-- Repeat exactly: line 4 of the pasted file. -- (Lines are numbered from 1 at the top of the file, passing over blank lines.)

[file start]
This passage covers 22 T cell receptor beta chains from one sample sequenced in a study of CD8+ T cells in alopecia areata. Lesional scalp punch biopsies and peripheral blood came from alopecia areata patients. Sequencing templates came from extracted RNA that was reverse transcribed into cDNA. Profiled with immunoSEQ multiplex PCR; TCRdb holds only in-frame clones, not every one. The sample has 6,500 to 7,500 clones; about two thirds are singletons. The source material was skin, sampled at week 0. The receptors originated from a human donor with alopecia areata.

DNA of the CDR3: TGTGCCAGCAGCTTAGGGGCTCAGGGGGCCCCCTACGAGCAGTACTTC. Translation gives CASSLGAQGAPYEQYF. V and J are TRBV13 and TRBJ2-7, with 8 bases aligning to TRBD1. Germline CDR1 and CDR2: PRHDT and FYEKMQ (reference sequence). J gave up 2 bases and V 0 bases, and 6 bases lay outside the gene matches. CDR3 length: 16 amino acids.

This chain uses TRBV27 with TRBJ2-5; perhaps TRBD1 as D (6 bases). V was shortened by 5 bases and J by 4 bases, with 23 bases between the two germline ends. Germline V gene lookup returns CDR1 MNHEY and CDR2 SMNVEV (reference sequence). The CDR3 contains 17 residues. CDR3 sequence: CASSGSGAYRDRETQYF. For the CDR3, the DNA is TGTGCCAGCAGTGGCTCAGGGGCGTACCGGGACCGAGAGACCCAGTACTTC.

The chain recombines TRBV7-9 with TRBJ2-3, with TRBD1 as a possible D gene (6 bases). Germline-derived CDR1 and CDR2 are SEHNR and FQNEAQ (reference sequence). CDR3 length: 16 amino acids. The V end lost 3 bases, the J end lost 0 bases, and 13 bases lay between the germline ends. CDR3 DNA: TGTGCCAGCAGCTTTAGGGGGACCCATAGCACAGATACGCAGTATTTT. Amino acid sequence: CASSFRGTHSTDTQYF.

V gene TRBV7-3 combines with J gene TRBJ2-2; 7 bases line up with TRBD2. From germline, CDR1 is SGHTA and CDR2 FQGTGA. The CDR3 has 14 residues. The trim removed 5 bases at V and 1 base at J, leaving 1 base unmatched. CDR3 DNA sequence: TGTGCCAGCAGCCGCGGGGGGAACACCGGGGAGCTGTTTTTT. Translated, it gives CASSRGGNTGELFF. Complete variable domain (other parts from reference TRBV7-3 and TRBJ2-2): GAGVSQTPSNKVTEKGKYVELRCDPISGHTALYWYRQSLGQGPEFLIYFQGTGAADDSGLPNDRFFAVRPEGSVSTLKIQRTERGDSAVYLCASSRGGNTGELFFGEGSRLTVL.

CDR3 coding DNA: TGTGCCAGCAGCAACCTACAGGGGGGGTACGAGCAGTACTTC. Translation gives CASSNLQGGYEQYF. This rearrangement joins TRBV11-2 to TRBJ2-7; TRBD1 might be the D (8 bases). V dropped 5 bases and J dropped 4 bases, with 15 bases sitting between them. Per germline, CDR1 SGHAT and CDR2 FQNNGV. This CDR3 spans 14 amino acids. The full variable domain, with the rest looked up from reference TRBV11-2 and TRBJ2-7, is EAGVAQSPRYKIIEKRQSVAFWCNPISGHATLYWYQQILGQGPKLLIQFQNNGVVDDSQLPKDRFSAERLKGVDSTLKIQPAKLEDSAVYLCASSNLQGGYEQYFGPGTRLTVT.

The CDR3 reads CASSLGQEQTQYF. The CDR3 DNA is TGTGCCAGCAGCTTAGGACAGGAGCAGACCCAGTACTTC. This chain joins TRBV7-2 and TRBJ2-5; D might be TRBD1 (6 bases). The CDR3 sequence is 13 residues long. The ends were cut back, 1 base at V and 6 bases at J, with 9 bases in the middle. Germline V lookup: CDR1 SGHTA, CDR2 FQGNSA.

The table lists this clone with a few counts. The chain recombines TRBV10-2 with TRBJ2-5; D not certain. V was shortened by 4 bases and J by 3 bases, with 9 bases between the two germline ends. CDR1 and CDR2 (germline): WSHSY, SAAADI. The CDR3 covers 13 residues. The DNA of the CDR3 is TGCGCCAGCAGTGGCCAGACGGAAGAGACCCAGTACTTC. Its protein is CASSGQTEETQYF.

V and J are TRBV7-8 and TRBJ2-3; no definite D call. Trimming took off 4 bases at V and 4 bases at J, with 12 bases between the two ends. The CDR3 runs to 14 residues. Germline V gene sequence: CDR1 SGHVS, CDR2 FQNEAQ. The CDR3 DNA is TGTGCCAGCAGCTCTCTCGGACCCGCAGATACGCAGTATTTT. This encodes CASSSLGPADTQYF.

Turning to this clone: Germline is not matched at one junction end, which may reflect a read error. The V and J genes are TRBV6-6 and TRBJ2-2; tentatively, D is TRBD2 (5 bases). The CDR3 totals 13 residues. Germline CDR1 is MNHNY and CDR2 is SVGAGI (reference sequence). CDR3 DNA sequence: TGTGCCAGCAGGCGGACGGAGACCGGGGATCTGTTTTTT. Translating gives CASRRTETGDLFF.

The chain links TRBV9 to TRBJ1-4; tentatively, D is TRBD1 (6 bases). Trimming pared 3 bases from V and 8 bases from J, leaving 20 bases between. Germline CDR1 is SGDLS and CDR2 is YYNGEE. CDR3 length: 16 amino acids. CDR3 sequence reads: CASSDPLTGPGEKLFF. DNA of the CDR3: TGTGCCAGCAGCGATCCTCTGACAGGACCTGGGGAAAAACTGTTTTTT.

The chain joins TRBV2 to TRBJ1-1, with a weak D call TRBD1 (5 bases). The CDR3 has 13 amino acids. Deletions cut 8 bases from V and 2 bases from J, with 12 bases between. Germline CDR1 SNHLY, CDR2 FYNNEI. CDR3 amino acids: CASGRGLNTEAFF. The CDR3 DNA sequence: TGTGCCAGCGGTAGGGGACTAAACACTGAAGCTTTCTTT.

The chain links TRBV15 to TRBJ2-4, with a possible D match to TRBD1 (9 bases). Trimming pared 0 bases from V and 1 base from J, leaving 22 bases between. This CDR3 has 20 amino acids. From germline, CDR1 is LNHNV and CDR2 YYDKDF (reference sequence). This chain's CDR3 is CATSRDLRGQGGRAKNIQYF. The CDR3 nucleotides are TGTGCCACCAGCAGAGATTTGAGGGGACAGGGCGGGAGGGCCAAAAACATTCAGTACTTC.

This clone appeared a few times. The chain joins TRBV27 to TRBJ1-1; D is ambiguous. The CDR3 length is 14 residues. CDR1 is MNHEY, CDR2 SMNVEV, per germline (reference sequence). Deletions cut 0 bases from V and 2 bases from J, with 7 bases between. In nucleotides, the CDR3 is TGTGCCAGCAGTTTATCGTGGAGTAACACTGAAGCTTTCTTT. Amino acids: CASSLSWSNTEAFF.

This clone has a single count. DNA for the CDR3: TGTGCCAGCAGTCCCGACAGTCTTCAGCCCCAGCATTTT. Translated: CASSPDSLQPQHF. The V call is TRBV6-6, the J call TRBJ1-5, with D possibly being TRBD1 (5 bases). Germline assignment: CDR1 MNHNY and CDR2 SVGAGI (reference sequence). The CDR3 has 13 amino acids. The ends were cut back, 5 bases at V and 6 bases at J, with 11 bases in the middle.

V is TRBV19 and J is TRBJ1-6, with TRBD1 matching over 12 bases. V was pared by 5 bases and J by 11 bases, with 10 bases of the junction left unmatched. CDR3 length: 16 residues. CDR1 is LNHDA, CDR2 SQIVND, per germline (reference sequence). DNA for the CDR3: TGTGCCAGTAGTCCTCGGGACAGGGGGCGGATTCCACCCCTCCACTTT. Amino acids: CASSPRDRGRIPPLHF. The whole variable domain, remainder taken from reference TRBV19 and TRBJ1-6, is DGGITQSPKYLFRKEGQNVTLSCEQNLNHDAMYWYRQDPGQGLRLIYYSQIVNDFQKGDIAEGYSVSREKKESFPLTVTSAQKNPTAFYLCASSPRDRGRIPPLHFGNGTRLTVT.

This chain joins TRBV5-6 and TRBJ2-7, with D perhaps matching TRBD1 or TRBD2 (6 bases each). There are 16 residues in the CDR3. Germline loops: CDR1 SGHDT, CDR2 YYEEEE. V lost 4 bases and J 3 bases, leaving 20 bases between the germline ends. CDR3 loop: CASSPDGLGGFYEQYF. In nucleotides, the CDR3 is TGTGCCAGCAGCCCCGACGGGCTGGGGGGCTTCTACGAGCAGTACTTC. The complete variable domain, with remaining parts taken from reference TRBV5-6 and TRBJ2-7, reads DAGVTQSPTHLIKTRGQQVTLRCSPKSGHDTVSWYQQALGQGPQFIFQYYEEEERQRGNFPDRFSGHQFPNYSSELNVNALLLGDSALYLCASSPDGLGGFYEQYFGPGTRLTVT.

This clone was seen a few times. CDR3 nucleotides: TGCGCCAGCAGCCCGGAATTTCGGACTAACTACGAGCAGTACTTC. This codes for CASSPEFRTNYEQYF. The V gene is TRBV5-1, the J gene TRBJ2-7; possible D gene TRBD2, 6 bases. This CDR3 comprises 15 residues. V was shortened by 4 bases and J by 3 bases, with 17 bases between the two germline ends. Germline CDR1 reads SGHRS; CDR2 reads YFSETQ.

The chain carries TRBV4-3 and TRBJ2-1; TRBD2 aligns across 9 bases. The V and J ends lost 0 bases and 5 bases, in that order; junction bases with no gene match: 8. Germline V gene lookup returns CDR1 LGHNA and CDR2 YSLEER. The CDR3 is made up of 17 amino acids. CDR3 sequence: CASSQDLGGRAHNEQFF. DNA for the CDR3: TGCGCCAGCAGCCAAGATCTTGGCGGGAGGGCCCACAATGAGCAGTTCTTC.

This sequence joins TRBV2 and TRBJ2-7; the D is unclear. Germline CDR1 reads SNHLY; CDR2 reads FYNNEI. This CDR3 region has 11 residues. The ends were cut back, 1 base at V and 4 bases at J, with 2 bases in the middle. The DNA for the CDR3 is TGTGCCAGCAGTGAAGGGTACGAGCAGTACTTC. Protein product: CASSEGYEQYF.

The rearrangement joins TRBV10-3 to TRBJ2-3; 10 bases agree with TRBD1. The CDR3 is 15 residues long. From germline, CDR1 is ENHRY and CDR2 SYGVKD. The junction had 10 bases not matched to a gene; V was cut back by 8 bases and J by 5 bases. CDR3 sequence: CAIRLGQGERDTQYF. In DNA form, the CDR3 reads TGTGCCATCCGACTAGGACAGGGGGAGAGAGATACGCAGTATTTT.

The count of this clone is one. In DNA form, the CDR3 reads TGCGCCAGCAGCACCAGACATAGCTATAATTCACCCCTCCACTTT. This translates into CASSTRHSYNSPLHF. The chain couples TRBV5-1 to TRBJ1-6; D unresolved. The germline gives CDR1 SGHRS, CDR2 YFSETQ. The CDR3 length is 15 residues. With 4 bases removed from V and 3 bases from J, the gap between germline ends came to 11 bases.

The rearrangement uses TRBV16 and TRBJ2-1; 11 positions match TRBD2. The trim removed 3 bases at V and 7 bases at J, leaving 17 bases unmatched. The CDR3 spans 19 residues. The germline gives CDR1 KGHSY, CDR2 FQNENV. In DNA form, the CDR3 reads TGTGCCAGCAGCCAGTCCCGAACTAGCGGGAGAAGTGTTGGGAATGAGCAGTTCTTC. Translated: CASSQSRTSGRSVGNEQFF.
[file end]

The chain recombines TRBV7-9 with TRBJ2-3, with TRBD1 as a possible D gene (6 bases). Germline-derived CDR1 and CDR2 are SEHNR and FQNEAQ (reference sequence). CDR3 length: 16 amino acids. The V end lost 3 bases, the J end lost 0 bases, and 13 bases lay between the germline ends. CDR3 DNA: TGTGCCAGCAGCTTTAGGGGGACCCATAGCACAGATACGCAGTATTTT. Amino acid sequence: CASSFRGTHSTDTQYF.